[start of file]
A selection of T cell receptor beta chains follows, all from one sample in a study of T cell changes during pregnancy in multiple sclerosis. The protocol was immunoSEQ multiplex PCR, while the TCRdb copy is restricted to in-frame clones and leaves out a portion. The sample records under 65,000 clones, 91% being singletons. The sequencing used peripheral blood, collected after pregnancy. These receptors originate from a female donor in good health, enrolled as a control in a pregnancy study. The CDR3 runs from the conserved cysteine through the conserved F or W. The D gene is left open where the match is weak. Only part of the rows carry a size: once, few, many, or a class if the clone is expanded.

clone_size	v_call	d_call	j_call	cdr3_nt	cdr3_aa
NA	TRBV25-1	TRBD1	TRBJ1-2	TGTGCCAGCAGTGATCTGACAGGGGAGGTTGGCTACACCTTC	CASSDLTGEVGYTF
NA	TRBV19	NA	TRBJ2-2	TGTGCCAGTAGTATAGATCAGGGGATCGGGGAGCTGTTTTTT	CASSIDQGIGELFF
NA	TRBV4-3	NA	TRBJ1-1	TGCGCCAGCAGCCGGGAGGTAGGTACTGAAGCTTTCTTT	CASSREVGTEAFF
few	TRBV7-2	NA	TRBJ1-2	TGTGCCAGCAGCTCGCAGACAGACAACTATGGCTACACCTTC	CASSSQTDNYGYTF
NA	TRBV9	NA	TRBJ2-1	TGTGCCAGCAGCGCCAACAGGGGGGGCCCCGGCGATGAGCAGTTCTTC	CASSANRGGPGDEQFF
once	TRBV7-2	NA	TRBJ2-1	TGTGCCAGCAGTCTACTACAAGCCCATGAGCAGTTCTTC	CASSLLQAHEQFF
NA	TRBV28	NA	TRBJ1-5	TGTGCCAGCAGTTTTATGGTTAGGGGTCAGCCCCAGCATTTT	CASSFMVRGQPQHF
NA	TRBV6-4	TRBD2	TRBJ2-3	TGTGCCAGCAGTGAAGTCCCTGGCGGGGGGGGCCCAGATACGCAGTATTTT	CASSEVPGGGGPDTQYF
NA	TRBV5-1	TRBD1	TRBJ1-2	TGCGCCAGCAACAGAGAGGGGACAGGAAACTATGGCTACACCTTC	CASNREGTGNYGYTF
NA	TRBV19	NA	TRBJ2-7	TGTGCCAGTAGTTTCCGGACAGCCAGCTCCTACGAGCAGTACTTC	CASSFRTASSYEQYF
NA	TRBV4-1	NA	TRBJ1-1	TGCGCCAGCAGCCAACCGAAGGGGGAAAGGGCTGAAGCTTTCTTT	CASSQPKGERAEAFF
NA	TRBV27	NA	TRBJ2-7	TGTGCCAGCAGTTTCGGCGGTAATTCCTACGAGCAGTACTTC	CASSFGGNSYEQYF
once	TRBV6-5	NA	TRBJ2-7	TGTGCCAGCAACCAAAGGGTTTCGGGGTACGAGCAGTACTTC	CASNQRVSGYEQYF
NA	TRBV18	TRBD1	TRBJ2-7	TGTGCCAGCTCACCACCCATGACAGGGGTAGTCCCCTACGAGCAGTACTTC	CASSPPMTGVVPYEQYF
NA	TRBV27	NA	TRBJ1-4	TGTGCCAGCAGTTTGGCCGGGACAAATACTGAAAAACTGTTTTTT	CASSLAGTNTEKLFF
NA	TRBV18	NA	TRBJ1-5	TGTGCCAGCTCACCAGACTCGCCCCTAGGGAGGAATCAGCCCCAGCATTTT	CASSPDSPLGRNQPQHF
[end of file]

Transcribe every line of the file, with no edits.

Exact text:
A selection of T cell receptor beta chains follows, all from one sample in a study of T cell changes during pregnancy in multiple sclerosis. The protocol was immunoSEQ multiplex PCR, while the TCRdb copy is restricted to in-frame clones and leaves out a portion. The sample records under 65,000 clones, 91% being singletons. The sequencing used peripheral blood, collected after pregnancy. These receptors originate from a female donor in good health, enrolled as a control in a pregnancy study. The CDR3 runs from the conserved cysteine through the conserved F or W. The D gene is left open where the match is weak. Only part of the rows carry a size: once, few, many, or a class if the clone is expanded.

clone_size	v_call	d_call	j_call	cdr3_nt	cdr3_aa
NA	TRBV25-1	TRBD1	TRBJ1-2	TGTGCCAGCAGTGATCTGACAGGGGAGGTTGGCTACACCTTC	CASSDLTGEVGYTF
NA	TRBV19	NA	TRBJ2-2	TGTGCCAGTAGTATAGATCAGGGGATCGGGGAGCTGTTTTTT	CASSIDQGIGELFF
NA	TRBV4-3	NA	TRBJ1-1	TGCGCCAGCAGCCGGGAGGTAGGTACTGAAGCTTTCTTT	CASSREVGTEAFF
few	TRBV7-2	NA	TRBJ1-2	TGTGCCAGCAGCTCGCAGACAGACAACTATGGCTACACCTTC	CASSSQTDNYGYTF
NA	TRBV9	NA	TRBJ2-1	TGTGCCAGCAGCGCCAACAGGGGGGGCCCCGGCGATGAGCAGTTCTTC	CASSANRGGPGDEQFF
once	TRBV7-2	NA	TRBJ2-1	TGTGCCAGCAGTCTACTACAAGCCCATGAGCAGTTCTTC	CASSLLQAHEQFF
NA	TRBV28	NA	TRBJ1-5	TGTGCCAGCAGTTTTATGGTTAGGGGTCAGCCCCAGCATTTT	CASSFMVRGQPQHF
NA	TRBV6-4	TRBD2	TRBJ2-3	TGTGCCAGCAGTGAAGTCCCTGGCGGGGGGGGCCCAGATACGCAGTATTTT	CASSEVPGGGGPDTQYF
NA	TRBV5-1	TRBD1	TRBJ1-2	TGCGCCAGCAACAGAGAGGGGACAGGAAACTATGGCTACACCTTC	CASNREGTGNYGYTF
NA	TRBV19	NA	TRBJ2-7	TGTGCCAGTAGTTTCCGGACAGCCAGCTCCTACGAGCAGTACTTC	CASSFRTASSYEQYF
NA	TRBV4-1	NA	TRBJ1-1	TGCGCCAGCAGCCAACCGAAGGGGGAAAGGGCTGAAGCTTTCTTT	CASSQPKGERAEAFF
NA	TRBV27	NA	TRBJ2-7	TGTGCCAGCAGTTTCGGCGGTAATTCCTACGAGCAGTACTTC	CASSFGGNSYEQYF
once	TRBV6-5	NA	TRBJ2-7	TGTGCCAGCAACCAAAGGGTTTCGGGGTACGAGCAGTACTTC	CASNQRVSGYEQYF
NA	TRBV18	TRBD1	TRBJ2-7	TGTGCCAGCTCACCACCCATGACAGGGGTAGTCCCCTACGAGCAGTACTTC	CASSPPMTGVVPYEQYF
NA	TRBV27	NA	TRBJ1-4	TGTGCCAGCAGTTTGGCCGGGACAAATACTGAAAAACTGTTTTTT	CASSLAGTNTEKLFF
NA	TRBV18	NA	TRBJ1-5	TGTGCCAGCTCACCAGACTCGCCCCTAGGGAGGAATCAGCCCCAGCATTTT	CASSPDSPLGRNQPQHF